This guest post is written by Gloria Francesca Mengual
Last year my husband and I divorced and my 19 year-old daughter, Sam, was dropped from his policy. The kind of health insurance I had through my employer only covered staff; with the option to buy additional coverage for family, but the cost is completely paid by the employee. The expense for my daughter would be an additional $940.00 per month. Do I pay for Sam’s health insurance, or shall I cover my mortgage? Not an acceptable question to be asking myself each month.
The higher-than-expected enrollment last year in the state health exchange was welcome news for Connecticut health care advocates. However, I must admit, it wasn’t all that easy for me as a single parent attempting to enroll Sam in a plan from my laptop at home. The journey toward health coverage took a turn for the better quickly as I sought help from Access Health CT staff during a health care registration fair.
While I had challenges with what I felt as a lack of intuitiveness of the enrollment website, the in-person assister at Access Health CT was infinitely more informative and patient. He asked who would be covered, how much I earn, etc. Sensing my frustration – and wee bit of desperation – the Access Health CT staff person calmly continued asking me questions and filling the on-line application.
In the end, it was well worth the frustration and cumbersome filling of the electronic form. Indeed, it was a win-win. Instead of $940.00 monthly, I now pay $185.00 monthly for comparable health insurance for my daughter. With Sam enrolled via Access Health CT, the plan has one more coveted healthy, young person to help offset the cost of covering people with chronic and pre-existing conditions, as the health care system should have been doing all along.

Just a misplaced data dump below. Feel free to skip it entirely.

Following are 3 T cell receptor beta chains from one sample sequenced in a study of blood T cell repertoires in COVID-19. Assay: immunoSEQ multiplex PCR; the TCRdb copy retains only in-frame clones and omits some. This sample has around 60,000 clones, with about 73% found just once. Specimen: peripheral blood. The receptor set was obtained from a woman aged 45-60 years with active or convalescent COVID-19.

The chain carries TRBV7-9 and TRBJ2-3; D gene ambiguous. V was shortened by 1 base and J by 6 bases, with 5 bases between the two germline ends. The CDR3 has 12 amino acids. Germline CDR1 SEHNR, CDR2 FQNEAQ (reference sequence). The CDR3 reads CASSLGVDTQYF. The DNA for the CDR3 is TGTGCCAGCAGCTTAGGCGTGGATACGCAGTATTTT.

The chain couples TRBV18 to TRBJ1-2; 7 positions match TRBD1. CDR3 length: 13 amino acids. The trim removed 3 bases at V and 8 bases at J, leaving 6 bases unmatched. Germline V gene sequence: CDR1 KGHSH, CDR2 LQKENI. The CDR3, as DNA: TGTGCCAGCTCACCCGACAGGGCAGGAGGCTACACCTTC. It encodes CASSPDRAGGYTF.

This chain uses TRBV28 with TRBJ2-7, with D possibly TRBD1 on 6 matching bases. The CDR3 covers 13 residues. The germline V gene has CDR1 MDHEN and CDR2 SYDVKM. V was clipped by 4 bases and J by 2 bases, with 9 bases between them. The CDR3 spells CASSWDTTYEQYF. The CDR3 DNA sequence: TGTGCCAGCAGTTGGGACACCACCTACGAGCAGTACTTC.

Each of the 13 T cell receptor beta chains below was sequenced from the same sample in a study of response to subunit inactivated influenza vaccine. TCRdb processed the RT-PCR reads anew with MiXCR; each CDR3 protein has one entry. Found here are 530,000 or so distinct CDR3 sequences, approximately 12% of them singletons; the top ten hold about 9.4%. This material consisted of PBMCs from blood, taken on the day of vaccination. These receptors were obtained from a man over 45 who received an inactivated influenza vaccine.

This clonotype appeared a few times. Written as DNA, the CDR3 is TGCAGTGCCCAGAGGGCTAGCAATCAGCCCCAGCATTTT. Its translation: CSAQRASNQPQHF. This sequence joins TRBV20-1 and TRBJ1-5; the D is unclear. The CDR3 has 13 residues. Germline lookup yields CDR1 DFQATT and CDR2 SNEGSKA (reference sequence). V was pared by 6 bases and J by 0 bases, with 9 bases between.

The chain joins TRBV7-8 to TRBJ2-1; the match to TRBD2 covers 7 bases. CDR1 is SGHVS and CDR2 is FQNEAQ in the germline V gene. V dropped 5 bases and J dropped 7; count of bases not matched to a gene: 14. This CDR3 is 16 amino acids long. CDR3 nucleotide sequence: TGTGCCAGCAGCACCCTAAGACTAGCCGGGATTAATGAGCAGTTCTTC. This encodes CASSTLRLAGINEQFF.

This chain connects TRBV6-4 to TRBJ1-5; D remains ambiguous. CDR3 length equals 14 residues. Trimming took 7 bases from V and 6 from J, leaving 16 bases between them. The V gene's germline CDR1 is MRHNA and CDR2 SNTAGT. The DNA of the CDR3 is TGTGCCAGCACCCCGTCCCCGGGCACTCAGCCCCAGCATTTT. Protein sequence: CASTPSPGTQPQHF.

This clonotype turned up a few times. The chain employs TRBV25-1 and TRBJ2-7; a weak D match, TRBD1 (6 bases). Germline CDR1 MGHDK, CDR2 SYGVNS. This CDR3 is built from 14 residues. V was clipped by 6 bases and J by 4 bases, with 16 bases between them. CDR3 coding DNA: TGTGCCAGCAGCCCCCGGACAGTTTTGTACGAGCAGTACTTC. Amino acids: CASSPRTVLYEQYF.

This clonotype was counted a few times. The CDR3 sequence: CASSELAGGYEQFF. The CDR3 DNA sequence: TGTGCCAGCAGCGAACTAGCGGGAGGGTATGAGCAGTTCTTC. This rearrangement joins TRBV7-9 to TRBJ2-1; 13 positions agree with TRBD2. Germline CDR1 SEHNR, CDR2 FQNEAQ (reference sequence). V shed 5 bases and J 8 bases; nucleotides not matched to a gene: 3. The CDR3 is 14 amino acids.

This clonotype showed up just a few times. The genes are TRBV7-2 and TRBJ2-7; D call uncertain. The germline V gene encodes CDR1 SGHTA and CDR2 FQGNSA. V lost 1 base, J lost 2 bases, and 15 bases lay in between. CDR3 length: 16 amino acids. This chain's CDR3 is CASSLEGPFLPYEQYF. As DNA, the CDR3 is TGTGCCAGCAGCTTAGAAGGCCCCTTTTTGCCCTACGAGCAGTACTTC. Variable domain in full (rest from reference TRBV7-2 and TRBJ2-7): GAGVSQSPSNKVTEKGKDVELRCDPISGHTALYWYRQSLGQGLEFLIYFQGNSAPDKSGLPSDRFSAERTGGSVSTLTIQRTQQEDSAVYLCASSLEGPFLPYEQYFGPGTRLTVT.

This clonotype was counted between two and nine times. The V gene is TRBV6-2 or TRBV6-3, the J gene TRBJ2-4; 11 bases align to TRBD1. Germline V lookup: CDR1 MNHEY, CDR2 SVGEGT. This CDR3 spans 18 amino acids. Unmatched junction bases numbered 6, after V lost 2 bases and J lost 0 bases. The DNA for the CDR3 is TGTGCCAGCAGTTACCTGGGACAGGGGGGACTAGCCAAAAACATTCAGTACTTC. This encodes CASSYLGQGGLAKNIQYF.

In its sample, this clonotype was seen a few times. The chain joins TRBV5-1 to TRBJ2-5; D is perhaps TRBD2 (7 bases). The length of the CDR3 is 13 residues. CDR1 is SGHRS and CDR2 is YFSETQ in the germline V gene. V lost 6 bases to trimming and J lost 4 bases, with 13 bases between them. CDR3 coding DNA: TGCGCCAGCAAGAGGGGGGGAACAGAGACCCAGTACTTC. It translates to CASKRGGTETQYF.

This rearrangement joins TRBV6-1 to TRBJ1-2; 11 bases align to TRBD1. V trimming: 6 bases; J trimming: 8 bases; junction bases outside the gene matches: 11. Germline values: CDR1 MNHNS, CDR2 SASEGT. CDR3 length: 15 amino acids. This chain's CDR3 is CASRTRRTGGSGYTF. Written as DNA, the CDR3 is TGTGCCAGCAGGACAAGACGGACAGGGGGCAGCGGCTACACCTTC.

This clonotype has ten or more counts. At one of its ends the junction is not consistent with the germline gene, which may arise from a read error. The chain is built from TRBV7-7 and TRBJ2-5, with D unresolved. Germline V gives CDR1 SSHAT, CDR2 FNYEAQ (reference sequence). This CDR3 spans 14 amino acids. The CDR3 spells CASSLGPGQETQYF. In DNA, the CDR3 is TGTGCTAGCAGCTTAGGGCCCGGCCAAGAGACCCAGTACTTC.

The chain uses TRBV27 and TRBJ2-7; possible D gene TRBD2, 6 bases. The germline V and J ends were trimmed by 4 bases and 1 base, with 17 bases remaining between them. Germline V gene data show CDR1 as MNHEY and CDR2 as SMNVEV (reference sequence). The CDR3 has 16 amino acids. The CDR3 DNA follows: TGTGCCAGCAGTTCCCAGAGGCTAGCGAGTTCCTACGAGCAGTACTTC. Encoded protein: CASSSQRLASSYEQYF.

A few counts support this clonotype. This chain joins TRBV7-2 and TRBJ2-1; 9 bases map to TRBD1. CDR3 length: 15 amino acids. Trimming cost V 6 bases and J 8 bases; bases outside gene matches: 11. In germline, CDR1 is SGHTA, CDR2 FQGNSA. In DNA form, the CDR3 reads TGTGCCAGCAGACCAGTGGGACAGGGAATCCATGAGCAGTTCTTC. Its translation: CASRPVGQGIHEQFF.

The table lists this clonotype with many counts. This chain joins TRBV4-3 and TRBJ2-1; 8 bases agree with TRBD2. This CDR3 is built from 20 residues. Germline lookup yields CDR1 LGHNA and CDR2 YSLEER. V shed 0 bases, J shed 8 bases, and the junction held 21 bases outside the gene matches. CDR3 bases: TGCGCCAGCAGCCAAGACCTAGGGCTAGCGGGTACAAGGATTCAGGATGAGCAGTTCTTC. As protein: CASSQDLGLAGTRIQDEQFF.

Months ago, I feared that residents of this country had bought into the deluge of which was only enhanced by the Democrats’ disastrous launch of the Affordable Health Care Act’s first open enrollment period. My daughter’s health was far too important for me to passively rely on the fear-mongers who do not support health equity in this country. I did my homework and sought out help.
Now, nine months later, Paul Krugman writes in a recent New York Times article that despite all the misinformation, the number of Americans without health insurance has dropped sharply, with approximately 10 million previously uninsured residents now covered. The costs of this program remain below expectations, with average premiums well below the rate increases in recent years. And kudos to Access Health CT for not only surpassing its expected enrollment numbers, but also for being sought out by other state plans to assist in improving their enrollment process.
Given our local success, it is hard to believe that only 37% of Americans approve of the Affordable Care Act, with 56% opposed, according to a Gallup poll completed during the first day of open enrollment for this year.: That being said, a Gallup poll simultaneously found that a large majority of the newly insured through these exchanges are very satisfied with their coverage.
I applaud the success of the Affordable Care Act and its impact on my family; if you or someone you know has benefited from the Affordable Care Act, tell your story as well. Click here to learn more about some of the existing misinformation, along with some facts surrounding the success of the Affordable Care Act. Help spread the news about these health care exchanges and how they have positively impacted your life or that of someone you care about. It is through the sharing of real life stories that we will counteract the continuing misinformation campaign and ensure that we move closer to equitable health care access for all.
Gloria Francesca Mengual, a Connecticut native, is a graduate of the Connecticut Health Foundation’s Health Leadership Fellows Program. She works as a Program Officer for Everyday Democracy, a program of the Paul J. Aicher Foundation. Click here to learn more about Gloria.
Image courtesy of Gloria Francesca Mengual